Power, Pragmatism, Politics and Principles

Synopsis: a pondering on why good people often have to do bad things and why ambition probably corrupts more than we think.

I’ve a had a couple of conversations with people recently about their careers and they’ve been adamant that they weren’t ambitious – they just wanted to make a difference.

What’s interesting is that we know that if you are ambitious to make a difference then you need the opportunity to make that difference. And normally that needs power (influence, agency). We’ve become accustomed to ambition being synonymous with greed – but it doesn’t have to be or shouldn’t be. And the pathways to monetary success and influence are probably quite similar.

I’ve been reading Power by Jeffrey Pfeffer and it is basically a ‘How to be successful’ book. I’m a big fan of his earlier work and I’m hating this book, but not because it isn’t good. The book is probably the most effective guide to gaining and retaining power that I’ve read. It is clear on everything: choosing which areas to work in, how to stand out, how to identify competitors for promotion and see them off. And how to retain power.

And it leaves a supremely bad taste in the mouth. It leaves me genuinely conflicted.

This book answers all of the ‘How’ but none of the ‘why’. It is the kind of book you’d want to lend someone if they wanted a successful career – whilst realising that if they followed the lessons in it they would probably become the type of person you would hate to see succeed.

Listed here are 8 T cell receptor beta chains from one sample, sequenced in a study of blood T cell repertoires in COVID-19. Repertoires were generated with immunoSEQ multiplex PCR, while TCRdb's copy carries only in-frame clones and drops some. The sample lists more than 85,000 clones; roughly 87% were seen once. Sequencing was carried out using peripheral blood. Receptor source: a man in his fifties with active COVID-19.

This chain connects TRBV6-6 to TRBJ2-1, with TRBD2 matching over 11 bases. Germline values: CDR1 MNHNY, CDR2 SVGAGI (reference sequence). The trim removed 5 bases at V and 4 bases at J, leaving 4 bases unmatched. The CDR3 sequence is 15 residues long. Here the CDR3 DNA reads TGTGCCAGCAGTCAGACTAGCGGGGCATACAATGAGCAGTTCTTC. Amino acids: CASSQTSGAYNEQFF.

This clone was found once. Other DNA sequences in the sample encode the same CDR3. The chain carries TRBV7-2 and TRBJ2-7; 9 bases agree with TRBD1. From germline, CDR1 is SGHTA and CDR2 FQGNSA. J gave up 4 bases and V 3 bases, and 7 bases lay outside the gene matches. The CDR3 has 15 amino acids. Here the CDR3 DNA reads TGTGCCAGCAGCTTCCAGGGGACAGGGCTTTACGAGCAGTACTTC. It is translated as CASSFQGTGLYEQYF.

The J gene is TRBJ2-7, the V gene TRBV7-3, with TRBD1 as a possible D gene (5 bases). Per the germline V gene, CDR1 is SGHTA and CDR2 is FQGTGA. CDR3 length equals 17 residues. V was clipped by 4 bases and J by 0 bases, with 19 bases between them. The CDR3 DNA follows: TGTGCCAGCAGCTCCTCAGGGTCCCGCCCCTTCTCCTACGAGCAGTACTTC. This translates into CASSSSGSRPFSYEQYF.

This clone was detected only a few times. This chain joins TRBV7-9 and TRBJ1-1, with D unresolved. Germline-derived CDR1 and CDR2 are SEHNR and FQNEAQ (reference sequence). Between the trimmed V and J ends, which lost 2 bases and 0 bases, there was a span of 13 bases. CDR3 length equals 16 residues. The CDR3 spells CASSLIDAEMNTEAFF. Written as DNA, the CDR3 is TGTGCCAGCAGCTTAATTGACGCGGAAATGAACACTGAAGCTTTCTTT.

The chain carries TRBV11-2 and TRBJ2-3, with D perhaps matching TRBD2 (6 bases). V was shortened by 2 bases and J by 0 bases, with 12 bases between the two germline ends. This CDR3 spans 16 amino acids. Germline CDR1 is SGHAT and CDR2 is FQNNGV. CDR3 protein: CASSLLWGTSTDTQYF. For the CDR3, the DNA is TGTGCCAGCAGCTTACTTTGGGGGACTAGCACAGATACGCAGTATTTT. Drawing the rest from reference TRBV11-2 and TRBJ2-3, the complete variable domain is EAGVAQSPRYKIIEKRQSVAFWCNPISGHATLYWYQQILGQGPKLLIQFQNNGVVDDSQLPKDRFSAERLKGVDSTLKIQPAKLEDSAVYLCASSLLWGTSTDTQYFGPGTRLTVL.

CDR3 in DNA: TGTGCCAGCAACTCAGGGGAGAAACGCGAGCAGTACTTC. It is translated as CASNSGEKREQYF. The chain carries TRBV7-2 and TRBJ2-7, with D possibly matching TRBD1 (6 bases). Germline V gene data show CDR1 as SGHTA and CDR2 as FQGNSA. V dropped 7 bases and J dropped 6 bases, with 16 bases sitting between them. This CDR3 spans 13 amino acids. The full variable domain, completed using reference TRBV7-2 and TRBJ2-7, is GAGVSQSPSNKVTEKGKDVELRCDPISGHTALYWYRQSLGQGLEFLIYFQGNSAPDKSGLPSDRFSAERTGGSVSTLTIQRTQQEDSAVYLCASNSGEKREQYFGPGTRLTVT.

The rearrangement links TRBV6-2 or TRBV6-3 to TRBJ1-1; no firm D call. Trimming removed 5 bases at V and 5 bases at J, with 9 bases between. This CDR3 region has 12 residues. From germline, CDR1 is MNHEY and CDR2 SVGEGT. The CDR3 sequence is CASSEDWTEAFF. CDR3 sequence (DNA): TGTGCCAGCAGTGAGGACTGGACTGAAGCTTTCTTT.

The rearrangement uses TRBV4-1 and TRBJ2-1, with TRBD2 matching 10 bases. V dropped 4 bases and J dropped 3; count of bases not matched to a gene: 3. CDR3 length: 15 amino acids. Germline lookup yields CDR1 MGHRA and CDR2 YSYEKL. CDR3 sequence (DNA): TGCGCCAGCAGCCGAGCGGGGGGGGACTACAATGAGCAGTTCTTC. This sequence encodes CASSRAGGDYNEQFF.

We all know and understand there are rules of work. We all understand that some of them are unpleasant. We are still locked into a cycle where the practical advice you might give people about career management would turn them into the type of people that you hope would never lead a team.

It’s an incredibly sad thing that – whilst there are plenty of exceptions of good people succeeding – anyone with a hint of pragmatism will understand what I’m talking about.

Broadly power is still linked to politics and playing the game – not to excellence and intent. From Old Boys clubs through to hugely undiverse tech design teams we still face the challenge that it’s about comfortable fit and playing the game – not about getting those people that want to make a positive difference into places where they can. As long as we ask people to play that game it will corrupt them as they do.

We create comfort with everything that people shouldn’t be comfortable with. Erosion of value and values through constant compromise.

Maybe it isn’t as bleak as I paint here. Maybe you can think of counter examples. But the research sits in my favour – and I think most people’s experience does too.

A final note: My guess is that people who have read this far will fall into a few brackets.

  1. Everyone needs to toughen up – there’s nothing wrong with money or ambition. It’s business
  2. I recognise these things in colleagues, but not me. I have integrity and only ever do bad things for a good reason.
  3. I’ve never done anything wrong and have risen to the top simply by excellence

I can respect the honesty of the first position.

I can respect the intent of the second position (you may or may not be fibbing to yourself)

If you are the person in the third position then you just might be the once in a generation chosen one. Or it might be a bigger fib.

And if you need another bracket then let me know that.

I hope the world treats you well. Just remember that excellence, sadly, isn’t enough for many to get what they deserve.